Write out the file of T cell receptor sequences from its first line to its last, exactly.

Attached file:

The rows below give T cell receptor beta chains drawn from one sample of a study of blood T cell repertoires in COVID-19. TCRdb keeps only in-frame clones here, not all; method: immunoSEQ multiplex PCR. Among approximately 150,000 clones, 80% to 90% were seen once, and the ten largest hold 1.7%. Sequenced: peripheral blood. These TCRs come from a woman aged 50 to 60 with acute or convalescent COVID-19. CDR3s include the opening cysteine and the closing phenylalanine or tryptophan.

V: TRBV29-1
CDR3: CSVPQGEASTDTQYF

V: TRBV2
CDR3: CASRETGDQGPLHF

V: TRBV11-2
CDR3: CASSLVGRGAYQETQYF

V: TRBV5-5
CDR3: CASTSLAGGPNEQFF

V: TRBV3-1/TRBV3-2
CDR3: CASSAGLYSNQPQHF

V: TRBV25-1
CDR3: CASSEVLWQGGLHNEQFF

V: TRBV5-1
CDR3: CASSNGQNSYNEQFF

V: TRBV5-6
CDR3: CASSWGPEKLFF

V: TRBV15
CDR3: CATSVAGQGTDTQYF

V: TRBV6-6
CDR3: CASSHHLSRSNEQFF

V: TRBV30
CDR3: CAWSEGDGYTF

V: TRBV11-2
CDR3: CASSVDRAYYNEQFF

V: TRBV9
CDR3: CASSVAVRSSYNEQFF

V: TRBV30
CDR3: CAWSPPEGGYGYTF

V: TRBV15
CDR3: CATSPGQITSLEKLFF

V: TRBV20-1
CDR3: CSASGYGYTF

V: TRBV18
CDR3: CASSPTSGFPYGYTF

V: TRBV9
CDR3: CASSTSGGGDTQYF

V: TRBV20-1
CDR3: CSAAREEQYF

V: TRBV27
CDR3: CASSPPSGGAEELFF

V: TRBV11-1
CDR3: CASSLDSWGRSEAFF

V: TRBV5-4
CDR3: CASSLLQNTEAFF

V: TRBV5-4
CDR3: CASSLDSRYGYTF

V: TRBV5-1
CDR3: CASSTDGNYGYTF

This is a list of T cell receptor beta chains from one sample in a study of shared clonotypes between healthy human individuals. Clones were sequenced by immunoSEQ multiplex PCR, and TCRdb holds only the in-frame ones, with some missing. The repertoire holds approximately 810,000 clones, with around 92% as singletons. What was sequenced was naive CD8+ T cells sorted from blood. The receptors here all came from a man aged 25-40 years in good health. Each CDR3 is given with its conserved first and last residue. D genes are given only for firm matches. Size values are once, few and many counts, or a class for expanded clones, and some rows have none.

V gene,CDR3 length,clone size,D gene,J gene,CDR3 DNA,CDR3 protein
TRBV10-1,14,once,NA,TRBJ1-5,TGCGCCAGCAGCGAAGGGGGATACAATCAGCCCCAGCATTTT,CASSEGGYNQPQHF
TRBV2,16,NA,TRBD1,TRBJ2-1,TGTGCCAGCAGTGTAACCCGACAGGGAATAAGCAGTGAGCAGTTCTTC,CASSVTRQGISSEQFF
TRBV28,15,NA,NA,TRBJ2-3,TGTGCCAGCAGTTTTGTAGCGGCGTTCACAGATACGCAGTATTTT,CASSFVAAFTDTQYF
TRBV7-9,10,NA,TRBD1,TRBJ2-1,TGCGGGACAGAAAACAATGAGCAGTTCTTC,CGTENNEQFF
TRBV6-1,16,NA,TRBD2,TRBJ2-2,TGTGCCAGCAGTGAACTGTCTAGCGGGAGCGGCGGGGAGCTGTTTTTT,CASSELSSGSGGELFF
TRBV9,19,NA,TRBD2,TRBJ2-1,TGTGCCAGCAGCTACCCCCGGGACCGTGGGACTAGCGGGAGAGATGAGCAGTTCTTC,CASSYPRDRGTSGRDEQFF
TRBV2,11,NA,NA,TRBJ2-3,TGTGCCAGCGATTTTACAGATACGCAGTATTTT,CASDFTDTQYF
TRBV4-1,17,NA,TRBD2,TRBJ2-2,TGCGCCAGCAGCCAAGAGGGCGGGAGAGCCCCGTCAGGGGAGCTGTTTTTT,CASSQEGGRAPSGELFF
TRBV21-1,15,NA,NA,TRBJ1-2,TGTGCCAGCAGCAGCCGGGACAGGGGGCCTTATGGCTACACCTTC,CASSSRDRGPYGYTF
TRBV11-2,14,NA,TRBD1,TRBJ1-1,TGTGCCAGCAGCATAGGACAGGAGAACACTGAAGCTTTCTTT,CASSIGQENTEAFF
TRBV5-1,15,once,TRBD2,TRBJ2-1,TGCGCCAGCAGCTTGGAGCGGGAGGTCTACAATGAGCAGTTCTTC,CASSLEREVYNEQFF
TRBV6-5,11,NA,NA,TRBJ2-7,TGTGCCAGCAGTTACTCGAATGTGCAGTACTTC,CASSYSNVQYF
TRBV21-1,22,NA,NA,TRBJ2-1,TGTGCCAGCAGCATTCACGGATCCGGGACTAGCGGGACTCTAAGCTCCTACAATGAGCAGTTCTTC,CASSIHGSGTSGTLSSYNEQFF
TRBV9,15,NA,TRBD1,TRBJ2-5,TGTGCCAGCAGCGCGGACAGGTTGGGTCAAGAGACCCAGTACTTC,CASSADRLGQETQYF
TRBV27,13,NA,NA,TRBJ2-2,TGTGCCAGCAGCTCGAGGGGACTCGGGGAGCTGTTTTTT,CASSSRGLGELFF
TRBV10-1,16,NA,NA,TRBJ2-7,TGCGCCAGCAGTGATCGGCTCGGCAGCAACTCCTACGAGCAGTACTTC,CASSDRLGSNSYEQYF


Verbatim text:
The rows below give T cell receptor beta chains drawn from one sample of a study of blood T cell repertoires in COVID-19. TCRdb keeps only in-frame clones here, not all; method: immunoSEQ multiplex PCR. Among approximately 150,000 clones, 80% to 90% were seen once, and the ten largest hold 1.7%. Sequenced: peripheral blood. These TCRs come from a woman aged 50 to 60 with acute or convalescent COVID-19. CDR3s include the opening cysteine and the closing phenylalanine or tryptophan.

V: TRBV29-1
CDR3: CSVPQGEASTDTQYF

V: TRBV2
CDR3: CASRETGDQGPLHF

V: TRBV11-2
CDR3: CASSLVGRGAYQETQYF

V: TRBV5-5
CDR3: CASTSLAGGPNEQFF

V: TRBV3-1/TRBV3-2
CDR3: CASSAGLYSNQPQHF

V: TRBV25-1
CDR3: CASSEVLWQGGLHNEQFF

V: TRBV5-1
CDR3: CASSNGQNSYNEQFF

V: TRBV5-6
CDR3: CASSWGPEKLFF

V: TRBV15
CDR3: CATSVAGQGTDTQYF

V: TRBV6-6
CDR3: CASSHHLSRSNEQFF

V: TRBV30
CDR3: CAWSEGDGYTF

V: TRBV11-2
CDR3: CASSVDRAYYNEQFF

V: TRBV9
CDR3: CASSVAVRSSYNEQFF

V: TRBV30
CDR3: CAWSPPEGGYGYTF

V: TRBV15
CDR3: CATSPGQITSLEKLFF

V: TRBV20-1
CDR3: CSASGYGYTF

V: TRBV18
CDR3: CASSPTSGFPYGYTF

V: TRBV9
CDR3: CASSTSGGGDTQYF

V: TRBV20-1
CDR3: CSAAREEQYF

V: TRBV27
CDR3: CASSPPSGGAEELFF

V: TRBV11-1
CDR3: CASSLDSWGRSEAFF

V: TRBV5-4
CDR3: CASSLLQNTEAFF

V: TRBV5-4
CDR3: CASSLDSRYGYTF

V: TRBV5-1
CDR3: CASSTDGNYGYTF

This is a list of T cell receptor beta chains from one sample in a study of shared clonotypes between healthy human individuals. Clones were sequenced by immunoSEQ multiplex PCR, and TCRdb holds only the in-frame ones, with some missing. The repertoire holds approximately 810,000 clones, with around 92% as singletons. What was sequenced was naive CD8+ T cells sorted from blood. The receptors here all came from a man aged 25-40 years in good health. Each CDR3 is given with its conserved first and last residue. D genes are given only for firm matches. Size values are once, few and many counts, or a class for expanded clones, and some rows have none.

V gene,CDR3 length,clone size,D gene,J gene,CDR3 DNA,CDR3 protein
TRBV10-1,14,once,NA,TRBJ1-5,TGCGCCAGCAGCGAAGGGGGATACAATCAGCCCCAGCATTTT,CASSEGGYNQPQHF
TRBV2,16,NA,TRBD1,TRBJ2-1,TGTGCCAGCAGTGTAACCCGACAGGGAATAAGCAGTGAGCAGTTCTTC,CASSVTRQGISSEQFF
TRBV28,15,NA,NA,TRBJ2-3,TGTGCCAGCAGTTTTGTAGCGGCGTTCACAGATACGCAGTATTTT,CASSFVAAFTDTQYF
TRBV7-9,10,NA,TRBD1,TRBJ2-1,TGCGGGACAGAAAACAATGAGCAGTTCTTC,CGTENNEQFF
TRBV6-1,16,NA,TRBD2,TRBJ2-2,TGTGCCAGCAGTGAACTGTCTAGCGGGAGCGGCGGGGAGCTGTTTTTT,CASSELSSGSGGELFF
TRBV9,19,NA,TRBD2,TRBJ2-1,TGTGCCAGCAGCTACCCCCGGGACCGTGGGACTAGCGGGAGAGATGAGCAGTTCTTC,CASSYPRDRGTSGRDEQFF
TRBV2,11,NA,NA,TRBJ2-3,TGTGCCAGCGATTTTACAGATACGCAGTATTTT,CASDFTDTQYF
TRBV4-1,17,NA,TRBD2,TRBJ2-2,TGCGCCAGCAGCCAAGAGGGCGGGAGAGCCCCGTCAGGGGAGCTGTTTTTT,CASSQEGGRAPSGELFF
TRBV21-1,15,NA,NA,TRBJ1-2,TGTGCCAGCAGCAGCCGGGACAGGGGGCCTTATGGCTACACCTTC,CASSSRDRGPYGYTF
TRBV11-2,14,NA,TRBD1,TRBJ1-1,TGTGCCAGCAGCATAGGACAGGAGAACACTGAAGCTTTCTTT,CASSIGQENTEAFF
TRBV5-1,15,once,TRBD2,TRBJ2-1,TGCGCCAGCAGCTTGGAGCGGGAGGTCTACAATGAGCAGTTCTTC,CASSLEREVYNEQFF
TRBV6-5,11,NA,NA,TRBJ2-7,TGTGCCAGCAGTTACTCGAATGTGCAGTACTTC,CASSYSNVQYF
TRBV21-1,22,NA,NA,TRBJ2-1,TGTGCCAGCAGCATTCACGGATCCGGGACTAGCGGGACTCTAAGCTCCTACAATGAGCAGTTCTTC,CASSIHGSGTSGTLSSYNEQFF
TRBV9,15,NA,TRBD1,TRBJ2-5,TGTGCCAGCAGCGCGGACAGGTTGGGTCAAGAGACCCAGTACTTC,CASSADRLGQETQYF
TRBV27,13,NA,NA,TRBJ2-2,TGTGCCAGCAGCTCGAGGGGACTCGGGGAGCTGTTTTTT,CASSSRGLGELFF
TRBV10-1,16,NA,NA,TRBJ2-7,TGCGCCAGCAGTGATCGGCTCGGCAGCAACTCCTACGAGCAGTACTTC,CASSDRLGSNSYEQYF